It was then, she said, that her department started reaching out to Superior Court judges like Harris to try and expand the program’s reach to other judicial circuits.

As of today, the program is in 32 judicial circuits, including Fulton, Gwinnett and most recently Cobb County.

Harris is a former Cobb County prosecutor who has spent nearly 20 years dealing with family law matters.

When she heard of PAC, she knew from experience it could work in her courtroom.

“The days of holding debtors prisons is long behind us,” Harris said. “It’s a win on multiple levels. A win to the department because we are aligning with the governor’s criminal justice reform. It’s a win to the child support program. It’s a win for the families we serve because we’re providing additional services to both the custodial and non-custodial parents.”

RELATED: New court pushes fathers to make turnaround

RELATED: Single-father families outpace ones led by single mothers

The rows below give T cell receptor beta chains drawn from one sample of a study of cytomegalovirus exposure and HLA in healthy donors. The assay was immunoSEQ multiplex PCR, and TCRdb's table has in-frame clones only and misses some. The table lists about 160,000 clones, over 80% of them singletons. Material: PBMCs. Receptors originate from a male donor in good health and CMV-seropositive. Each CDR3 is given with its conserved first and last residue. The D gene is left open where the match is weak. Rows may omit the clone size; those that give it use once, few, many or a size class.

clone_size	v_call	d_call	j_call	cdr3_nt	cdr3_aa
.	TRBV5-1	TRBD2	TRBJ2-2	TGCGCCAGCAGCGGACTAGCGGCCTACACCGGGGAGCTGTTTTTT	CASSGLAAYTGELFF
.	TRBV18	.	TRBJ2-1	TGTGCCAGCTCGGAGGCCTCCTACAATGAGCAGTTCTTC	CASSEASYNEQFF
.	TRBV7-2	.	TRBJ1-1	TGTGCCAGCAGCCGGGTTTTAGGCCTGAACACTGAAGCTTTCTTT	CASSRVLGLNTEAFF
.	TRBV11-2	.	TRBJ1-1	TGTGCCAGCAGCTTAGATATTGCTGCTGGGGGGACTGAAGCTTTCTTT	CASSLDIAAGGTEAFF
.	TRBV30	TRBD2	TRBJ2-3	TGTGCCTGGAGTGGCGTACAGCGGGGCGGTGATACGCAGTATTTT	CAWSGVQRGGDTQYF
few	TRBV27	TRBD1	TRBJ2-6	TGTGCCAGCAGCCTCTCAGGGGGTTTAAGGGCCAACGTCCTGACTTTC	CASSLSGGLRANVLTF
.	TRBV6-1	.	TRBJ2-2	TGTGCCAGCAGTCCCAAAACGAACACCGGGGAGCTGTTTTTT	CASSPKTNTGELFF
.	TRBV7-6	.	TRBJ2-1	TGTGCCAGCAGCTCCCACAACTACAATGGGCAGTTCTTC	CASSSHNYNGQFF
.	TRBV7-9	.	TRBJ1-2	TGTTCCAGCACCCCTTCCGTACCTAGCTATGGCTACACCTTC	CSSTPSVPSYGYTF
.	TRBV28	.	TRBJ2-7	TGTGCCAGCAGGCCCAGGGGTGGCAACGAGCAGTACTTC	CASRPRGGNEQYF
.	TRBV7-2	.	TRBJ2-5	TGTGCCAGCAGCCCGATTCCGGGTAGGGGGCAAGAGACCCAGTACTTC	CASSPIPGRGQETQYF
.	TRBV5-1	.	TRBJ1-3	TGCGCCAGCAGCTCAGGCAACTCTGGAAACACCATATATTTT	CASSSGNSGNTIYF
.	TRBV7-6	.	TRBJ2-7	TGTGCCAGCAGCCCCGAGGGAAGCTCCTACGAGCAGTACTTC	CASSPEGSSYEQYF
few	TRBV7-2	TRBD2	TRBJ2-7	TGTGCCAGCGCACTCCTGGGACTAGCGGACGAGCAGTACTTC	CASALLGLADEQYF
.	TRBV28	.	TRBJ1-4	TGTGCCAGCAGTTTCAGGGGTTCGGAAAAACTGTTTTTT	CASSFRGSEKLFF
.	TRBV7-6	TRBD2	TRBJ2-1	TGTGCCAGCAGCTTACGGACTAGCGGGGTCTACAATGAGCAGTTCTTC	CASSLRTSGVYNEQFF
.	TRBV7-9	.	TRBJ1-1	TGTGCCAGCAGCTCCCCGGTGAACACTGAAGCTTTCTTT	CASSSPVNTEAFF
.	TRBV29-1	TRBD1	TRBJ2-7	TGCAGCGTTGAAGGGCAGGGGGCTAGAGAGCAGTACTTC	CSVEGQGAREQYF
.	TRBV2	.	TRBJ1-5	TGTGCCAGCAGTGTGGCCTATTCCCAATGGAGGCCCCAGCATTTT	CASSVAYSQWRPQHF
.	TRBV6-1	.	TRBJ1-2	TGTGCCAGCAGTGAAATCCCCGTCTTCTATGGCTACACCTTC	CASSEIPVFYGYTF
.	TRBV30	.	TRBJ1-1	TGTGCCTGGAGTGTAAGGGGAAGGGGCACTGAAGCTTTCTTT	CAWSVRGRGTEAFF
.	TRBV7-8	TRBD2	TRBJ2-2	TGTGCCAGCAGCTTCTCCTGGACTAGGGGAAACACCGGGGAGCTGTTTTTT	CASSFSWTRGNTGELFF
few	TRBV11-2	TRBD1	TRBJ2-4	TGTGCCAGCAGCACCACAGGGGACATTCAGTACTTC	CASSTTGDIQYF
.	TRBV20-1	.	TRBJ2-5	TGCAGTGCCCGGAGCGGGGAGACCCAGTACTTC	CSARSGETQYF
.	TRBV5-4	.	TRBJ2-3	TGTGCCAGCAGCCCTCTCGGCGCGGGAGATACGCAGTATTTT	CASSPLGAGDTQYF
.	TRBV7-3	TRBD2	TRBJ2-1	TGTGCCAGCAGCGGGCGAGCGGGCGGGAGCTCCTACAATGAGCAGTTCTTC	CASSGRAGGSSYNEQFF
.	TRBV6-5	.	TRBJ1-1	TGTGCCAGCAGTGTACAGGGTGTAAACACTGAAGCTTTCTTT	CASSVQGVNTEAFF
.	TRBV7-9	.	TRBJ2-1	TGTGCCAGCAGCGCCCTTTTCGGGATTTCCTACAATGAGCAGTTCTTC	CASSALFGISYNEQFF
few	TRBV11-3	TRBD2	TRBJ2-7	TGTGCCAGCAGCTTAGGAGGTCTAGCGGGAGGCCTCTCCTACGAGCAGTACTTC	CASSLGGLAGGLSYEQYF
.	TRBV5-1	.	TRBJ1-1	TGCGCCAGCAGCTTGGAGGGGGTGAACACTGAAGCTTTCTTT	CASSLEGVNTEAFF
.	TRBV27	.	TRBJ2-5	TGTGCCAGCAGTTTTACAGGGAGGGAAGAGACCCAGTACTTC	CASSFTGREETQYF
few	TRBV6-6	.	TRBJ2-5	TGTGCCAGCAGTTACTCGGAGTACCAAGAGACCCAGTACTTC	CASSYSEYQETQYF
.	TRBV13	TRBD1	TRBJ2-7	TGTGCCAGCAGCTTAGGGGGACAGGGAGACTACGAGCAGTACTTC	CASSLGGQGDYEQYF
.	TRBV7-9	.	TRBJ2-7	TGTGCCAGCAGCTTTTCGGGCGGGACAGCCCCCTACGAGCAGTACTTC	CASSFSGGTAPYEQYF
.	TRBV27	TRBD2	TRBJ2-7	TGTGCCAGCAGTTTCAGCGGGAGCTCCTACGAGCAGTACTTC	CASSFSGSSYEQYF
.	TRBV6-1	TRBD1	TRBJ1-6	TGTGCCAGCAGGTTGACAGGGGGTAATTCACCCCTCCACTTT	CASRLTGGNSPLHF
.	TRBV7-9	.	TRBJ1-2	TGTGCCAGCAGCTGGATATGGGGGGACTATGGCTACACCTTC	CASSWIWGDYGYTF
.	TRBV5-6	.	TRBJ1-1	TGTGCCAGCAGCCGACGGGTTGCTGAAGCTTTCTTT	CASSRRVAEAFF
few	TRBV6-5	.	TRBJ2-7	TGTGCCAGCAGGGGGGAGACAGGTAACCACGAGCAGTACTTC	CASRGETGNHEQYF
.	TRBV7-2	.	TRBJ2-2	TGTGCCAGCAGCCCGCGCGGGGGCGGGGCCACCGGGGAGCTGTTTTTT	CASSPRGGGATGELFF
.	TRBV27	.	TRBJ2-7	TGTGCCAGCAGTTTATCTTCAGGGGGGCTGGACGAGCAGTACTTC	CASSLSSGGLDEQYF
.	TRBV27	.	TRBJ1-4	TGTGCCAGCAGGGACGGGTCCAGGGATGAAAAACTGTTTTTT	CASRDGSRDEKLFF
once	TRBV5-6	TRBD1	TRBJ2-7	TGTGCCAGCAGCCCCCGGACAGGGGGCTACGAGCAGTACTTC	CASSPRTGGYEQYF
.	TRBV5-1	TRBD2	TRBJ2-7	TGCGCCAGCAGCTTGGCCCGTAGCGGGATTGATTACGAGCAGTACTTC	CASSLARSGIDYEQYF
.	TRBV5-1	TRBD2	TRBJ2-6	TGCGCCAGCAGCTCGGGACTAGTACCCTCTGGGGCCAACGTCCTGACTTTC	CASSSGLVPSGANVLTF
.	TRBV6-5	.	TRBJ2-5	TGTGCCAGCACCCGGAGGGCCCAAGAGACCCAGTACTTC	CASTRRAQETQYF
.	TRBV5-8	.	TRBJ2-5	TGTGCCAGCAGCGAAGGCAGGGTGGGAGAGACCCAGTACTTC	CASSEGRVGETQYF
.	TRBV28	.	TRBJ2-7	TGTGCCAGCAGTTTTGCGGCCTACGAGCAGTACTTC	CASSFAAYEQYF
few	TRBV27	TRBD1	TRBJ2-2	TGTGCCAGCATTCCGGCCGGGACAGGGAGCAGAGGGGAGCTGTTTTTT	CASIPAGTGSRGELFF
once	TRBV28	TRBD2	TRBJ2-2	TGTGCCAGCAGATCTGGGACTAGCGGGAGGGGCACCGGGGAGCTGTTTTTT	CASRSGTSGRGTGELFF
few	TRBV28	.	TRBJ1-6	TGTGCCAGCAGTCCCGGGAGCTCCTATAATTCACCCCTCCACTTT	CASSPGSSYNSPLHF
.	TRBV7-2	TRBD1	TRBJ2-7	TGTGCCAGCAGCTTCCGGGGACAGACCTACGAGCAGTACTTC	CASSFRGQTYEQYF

It’s also a win for judges, she said, because the interaction between them and the program’s participants has improved.

“Participants value the personal attention they get from the judge in a black robe who is genuinely interested in improving their condition,” Gray said. “And participants who graduate from this program tend to reconnect with their children.”

That’s exactly what happened for Cook.

After two years of missing payments, Cook said his PAC program coordinator was “right there the whole way.”

“He gave me the confidence to live my life again,” he said

Cook, now 46, works at a local restaurant and hasn’t missed work or his child support payments since. His biggest joy?

Buying his 17-year-old a prom dress this year.

“She Facetimed while she shopped for it,” Cook said. “It was beautiful. She looked fantastic.”

Recently he got the chance to spend the weekend with his children, and come May 20 he will be there to watch his oldest daughter graduate from high school.

“It’s been a long road, but it’s been well worth it,” he said. “You’re talking to a totally different person and for that I’m eternally grateful.”



Reader Comments ...


Next Up in Local

Cobb sailor planned surprise visit home before fatal crash in Okinawa